Unparalleled Experience, Meticulous Approach

We understand the financial and emotional intricacies of the divorce process and will find a way to protect your interests while considering the well-being of you and your children.

Whatever your circumstances, our meticulous approach will help you reach a fair and favourable settlement.

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FAQs

What are the grounds for divorce in England and Wales?

As of April 6, 2022, there has been no need to specify grounds for divorce in the England and Wales beyond the irretrievable breakdown of marriage. The no-fault divorce rule allows married persons or civil partners to apply for a divorce without the need to identify bad behaviour or prove fault on the part of their spouse.

Divorcing couples can file for divorce by citing the irretrievable breakdown of their marriage. This is done by submitting a sole or joint application under which both parties agree to dissolve their relationship. If only one party wishes to file for divorce, they may submit a sole application which can no longer be contested by the other party, save for rare technical legal grounds such as legality or jurisdiction of marriage.

However, a no-fault divorce only ends your marriage. It does not address complexities that are likely to arise from the division of finances, assets and property. What happens to the matrimonial home? If the home is sold, how should the proceeds be divided? When should spousal maintenance be paid, for how long and how much? Should any pensions be shared? If so, how? For divorcing parents, it will be necessary to establish who the children will live with, how much time they will spend with the other parent and when.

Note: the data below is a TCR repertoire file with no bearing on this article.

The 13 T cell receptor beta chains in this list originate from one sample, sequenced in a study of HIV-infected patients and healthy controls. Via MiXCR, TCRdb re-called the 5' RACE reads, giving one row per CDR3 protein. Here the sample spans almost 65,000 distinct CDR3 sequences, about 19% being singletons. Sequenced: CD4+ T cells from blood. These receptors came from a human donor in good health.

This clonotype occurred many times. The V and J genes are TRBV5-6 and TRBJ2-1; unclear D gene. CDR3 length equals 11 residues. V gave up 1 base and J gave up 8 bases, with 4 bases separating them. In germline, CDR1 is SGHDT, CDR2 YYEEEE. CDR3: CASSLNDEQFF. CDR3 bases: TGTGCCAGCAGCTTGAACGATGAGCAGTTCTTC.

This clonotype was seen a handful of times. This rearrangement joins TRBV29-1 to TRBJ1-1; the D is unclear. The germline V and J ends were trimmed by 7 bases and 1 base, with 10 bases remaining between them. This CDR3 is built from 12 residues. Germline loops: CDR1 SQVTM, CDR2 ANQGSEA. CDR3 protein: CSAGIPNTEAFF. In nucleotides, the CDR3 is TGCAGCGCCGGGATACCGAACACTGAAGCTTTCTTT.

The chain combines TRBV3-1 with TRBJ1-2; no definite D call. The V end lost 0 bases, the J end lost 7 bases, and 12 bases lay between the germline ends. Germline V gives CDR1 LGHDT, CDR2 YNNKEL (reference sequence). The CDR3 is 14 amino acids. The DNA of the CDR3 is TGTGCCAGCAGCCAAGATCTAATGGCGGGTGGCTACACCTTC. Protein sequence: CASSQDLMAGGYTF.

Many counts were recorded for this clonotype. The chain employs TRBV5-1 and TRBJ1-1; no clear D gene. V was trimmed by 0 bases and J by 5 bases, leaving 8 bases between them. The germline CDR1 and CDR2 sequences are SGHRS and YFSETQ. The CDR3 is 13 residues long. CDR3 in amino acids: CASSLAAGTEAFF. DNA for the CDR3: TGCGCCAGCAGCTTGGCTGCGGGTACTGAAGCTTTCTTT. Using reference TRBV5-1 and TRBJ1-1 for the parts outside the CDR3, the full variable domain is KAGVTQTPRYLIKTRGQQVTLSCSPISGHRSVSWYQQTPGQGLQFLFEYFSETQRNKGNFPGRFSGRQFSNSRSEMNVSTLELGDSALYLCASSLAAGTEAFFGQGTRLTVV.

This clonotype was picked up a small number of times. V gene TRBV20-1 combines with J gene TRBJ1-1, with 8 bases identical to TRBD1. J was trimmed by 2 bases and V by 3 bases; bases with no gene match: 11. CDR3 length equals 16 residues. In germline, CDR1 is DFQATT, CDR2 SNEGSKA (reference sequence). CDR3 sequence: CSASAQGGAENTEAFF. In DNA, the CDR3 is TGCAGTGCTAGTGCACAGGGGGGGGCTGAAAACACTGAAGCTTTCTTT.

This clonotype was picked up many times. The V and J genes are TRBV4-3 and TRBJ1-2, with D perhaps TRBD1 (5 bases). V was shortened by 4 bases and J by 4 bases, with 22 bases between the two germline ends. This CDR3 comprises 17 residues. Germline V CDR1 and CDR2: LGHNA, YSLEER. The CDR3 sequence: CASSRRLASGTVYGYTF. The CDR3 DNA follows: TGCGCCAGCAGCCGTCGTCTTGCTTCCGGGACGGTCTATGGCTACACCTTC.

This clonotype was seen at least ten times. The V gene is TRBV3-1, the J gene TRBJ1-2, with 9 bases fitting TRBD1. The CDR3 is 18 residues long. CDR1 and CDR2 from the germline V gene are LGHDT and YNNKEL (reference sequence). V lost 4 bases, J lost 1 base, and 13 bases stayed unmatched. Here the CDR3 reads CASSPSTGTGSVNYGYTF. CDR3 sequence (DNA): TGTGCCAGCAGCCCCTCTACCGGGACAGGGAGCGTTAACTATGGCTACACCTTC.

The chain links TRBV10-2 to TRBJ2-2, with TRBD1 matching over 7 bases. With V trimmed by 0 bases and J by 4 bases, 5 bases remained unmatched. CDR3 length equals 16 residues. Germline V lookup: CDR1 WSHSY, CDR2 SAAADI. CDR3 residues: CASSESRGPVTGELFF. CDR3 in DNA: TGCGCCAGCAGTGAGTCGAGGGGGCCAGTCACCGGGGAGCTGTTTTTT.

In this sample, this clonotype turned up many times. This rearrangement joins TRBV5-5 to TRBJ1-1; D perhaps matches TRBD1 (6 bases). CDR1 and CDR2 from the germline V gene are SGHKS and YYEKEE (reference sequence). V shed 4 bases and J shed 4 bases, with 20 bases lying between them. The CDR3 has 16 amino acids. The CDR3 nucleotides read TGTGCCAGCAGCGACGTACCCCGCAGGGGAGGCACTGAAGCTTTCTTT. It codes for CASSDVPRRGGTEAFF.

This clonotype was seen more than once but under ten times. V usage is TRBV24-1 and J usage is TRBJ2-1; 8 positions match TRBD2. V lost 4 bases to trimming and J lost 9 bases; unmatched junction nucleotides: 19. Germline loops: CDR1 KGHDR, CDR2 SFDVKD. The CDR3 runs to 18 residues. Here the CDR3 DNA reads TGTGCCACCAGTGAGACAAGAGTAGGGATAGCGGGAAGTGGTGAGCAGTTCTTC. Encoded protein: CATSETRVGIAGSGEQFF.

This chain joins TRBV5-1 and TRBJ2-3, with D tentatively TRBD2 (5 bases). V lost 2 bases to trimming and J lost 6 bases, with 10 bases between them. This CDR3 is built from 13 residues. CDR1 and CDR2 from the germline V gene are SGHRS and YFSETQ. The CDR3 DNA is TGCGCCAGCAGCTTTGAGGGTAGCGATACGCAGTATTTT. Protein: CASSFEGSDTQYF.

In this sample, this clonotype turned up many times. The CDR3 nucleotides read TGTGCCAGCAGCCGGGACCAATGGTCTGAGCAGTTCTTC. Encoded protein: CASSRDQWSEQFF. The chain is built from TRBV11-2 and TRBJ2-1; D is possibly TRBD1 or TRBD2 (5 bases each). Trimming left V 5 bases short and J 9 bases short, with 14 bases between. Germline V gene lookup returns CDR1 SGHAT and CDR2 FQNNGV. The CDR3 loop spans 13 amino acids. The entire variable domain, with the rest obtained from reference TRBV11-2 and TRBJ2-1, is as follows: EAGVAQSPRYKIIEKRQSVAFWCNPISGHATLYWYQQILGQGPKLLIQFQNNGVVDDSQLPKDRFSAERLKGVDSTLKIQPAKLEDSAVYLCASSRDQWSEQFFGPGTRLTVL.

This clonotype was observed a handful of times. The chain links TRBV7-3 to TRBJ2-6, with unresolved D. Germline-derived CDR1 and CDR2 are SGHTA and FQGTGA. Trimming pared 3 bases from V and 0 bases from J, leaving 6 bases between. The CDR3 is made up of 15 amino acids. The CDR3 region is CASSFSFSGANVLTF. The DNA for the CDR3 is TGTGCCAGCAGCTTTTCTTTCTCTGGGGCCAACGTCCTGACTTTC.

These are typically very challenging questions that can have a big impact on both partners’ lives. Contact us if you would like to discuss any of the above issues in confidence with one of our solicitors.

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What are the alternatives to divorce?

If you feel your marriage has irretrievably broken down but are not ready to commit to divorce proceedings, a legal separation can offer you the time and space to decide what’s right for you. A legal separation does not end your marriage. You and your spouse will be recognised as legally married, and you will retain some of the legal benefits to which married couples are entitled.

Often, couples use legal separation to determine whether divorce is really the right decision. Legally separating couples will have to deal with the same issues as divorcing couples, from the division of assets and debts to parenting and childcare rights and responsibilities. However, any such agreement that is formalised in a separation agreement can be carried over if you do decide to get divorced.

If you would like to discuss whether legal separation is right for you or have questions about financial or parental issues related to a legal separation, contacts us now for a free initial consultation.

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Meet Our Divorce & Family Law Team in Maidenhead